The Life of Parents in the New Normal

Published on: November 11, 2021

As we continue to navigate the pandemic, medical services specialist Devi Bajaj brings us an interview with mental health coach Bharati with thoughts and tips on parenting during this time.

By Devi Bajaj

Tell us a bit about yourself. 

After I completed my degree in Finance and Banking, my love for learning led me to the field of qualitative research, where I worked for a decade. When I was expecting my firstborn, I transitioned to the role of stay-at-home mom. During that time, I learned about the coaching industry and instantly became fascinated with positive psychology coaching. Six years on, I am an ICF Certified Positive Psychology Coach and a Certified Positive Educator. I am also blessed to be the mom of two children, now aged twelve and four.

What is your definition of the new normal for parenthood?

Parenthood has always been about raising children to be good humans as well as the best versions of themselves. In essence, this remains the same. What has changed in this new normal is the additional roles and responsibilities parents have been required to take on. Alongside spending more time with their children in a parental role, many are also homeschooling and being IT technicians, friends, troubleshooters, counselors, and mentors to name but a few!

What are the most challenging tasks for parents of young children during this period?

Children are losing out on social interaction with peers through schooling, playdates, and at celebrations such as birthdays that they once took for granted. This creates feelings of loneliness, sadness, despair, anxiety, and frustration, and takes a toll on their mental, emotional, and psychological wellbeing. All of this commands parents to step in as friends, counselors, or mentors in helping children navigate their emotions and thoughts.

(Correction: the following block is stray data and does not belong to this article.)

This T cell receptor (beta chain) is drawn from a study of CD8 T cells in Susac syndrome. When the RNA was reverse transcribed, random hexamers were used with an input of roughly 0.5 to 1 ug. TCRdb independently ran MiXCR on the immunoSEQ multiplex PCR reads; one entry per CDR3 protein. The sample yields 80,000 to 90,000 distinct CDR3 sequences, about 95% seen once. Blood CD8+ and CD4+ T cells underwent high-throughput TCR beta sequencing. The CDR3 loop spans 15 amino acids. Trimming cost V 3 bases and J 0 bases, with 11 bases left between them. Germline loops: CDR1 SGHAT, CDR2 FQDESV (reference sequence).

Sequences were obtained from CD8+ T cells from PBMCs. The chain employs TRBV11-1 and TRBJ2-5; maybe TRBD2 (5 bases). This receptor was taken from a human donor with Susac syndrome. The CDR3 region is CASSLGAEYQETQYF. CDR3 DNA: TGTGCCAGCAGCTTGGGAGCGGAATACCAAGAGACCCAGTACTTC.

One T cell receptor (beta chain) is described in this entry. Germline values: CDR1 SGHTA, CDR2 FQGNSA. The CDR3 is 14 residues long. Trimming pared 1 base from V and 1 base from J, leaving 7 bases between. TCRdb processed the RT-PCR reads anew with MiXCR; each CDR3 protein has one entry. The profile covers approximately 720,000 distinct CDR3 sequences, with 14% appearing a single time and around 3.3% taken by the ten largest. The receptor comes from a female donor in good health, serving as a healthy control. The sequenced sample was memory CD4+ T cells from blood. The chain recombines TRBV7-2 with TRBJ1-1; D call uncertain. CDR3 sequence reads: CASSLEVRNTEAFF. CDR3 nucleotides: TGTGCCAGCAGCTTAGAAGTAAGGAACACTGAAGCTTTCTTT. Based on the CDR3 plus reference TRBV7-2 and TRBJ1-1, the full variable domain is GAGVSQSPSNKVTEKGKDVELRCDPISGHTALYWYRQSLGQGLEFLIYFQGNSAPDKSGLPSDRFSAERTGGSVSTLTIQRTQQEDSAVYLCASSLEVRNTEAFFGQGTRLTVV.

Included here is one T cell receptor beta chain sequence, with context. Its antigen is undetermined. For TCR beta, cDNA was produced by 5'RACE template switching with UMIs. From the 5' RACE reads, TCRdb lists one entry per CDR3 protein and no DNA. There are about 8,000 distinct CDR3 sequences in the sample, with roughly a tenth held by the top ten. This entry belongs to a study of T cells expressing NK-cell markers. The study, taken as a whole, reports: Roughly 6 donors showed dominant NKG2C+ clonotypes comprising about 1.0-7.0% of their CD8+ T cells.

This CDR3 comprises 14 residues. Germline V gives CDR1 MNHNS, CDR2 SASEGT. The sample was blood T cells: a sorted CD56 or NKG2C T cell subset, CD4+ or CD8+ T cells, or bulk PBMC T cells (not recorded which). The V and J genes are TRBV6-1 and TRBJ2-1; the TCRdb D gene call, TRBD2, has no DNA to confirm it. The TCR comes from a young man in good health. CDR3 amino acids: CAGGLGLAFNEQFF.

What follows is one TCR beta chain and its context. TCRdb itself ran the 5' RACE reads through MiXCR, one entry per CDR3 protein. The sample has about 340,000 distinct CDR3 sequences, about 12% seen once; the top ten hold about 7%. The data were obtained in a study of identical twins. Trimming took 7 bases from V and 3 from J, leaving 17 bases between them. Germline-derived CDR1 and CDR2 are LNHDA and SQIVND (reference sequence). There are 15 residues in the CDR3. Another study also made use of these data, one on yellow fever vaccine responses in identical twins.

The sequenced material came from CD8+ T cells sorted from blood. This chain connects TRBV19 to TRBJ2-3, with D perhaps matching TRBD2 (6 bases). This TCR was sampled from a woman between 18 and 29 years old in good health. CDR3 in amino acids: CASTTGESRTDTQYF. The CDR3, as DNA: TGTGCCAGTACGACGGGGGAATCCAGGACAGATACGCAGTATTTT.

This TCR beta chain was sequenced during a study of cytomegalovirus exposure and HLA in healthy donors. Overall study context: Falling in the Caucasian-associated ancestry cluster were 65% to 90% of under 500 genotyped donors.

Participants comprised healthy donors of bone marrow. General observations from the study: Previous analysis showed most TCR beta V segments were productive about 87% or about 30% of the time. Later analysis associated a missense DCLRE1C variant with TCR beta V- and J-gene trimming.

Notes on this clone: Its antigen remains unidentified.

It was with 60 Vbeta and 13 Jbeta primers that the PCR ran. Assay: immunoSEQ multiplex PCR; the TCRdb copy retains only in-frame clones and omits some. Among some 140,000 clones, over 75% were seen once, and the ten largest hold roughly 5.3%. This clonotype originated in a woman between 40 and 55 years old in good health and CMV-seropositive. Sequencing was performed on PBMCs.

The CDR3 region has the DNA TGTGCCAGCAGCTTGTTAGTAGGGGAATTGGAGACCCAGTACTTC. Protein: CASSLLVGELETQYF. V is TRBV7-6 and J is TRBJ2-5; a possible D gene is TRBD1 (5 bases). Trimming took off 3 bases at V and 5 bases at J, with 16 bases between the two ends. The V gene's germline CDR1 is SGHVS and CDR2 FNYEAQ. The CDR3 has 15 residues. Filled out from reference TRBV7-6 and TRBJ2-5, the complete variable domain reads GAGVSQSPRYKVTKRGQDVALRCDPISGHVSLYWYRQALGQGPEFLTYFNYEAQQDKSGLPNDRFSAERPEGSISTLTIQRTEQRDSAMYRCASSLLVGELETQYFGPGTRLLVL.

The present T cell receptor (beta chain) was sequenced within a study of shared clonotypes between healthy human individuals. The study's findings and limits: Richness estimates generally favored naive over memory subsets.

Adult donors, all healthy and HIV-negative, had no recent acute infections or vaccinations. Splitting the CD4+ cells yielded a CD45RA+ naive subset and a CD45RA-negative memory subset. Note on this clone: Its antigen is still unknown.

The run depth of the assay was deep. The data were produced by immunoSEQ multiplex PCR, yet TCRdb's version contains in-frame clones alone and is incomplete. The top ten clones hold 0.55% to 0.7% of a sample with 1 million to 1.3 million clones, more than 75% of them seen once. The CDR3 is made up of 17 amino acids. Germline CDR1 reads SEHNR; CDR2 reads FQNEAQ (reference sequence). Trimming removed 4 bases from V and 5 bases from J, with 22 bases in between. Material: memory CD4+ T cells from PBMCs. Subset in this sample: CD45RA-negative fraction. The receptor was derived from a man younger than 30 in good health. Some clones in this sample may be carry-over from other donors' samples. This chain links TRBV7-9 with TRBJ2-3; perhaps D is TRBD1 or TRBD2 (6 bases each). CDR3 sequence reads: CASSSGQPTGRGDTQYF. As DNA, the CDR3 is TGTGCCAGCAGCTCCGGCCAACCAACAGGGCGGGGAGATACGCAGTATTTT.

Raising physically healthy children is another major challenge. Physical activity and movement are paramount to children’s wellbeing, but with more time being spent indoors, this can be met with resistance. As a result, parents can find themselves having to motivate and sometimes bribe children to be physically active. Good physical health also involves eating healthy, balanced meals. Parents need to master the intricate dance of providing meals that are both nutritious and appetizing for their children.

Parents, as individuals, also have their own set of worries. Between creating a balance between their personal and professional lives, planning and handling finances, and being involved in the wellbeing of friends and family, they have had to become masters in juggling and multitasking. As a result, many are experiencing increased levels of stress and anxiety themselves.

How can we as parents help our children navigate the situation? 

Firstly, I would suggest supporting your child in whatever way they need at that moment. Be open-minded and flexible in taking on roles that they may require, such as a listener, confidant, or mentor.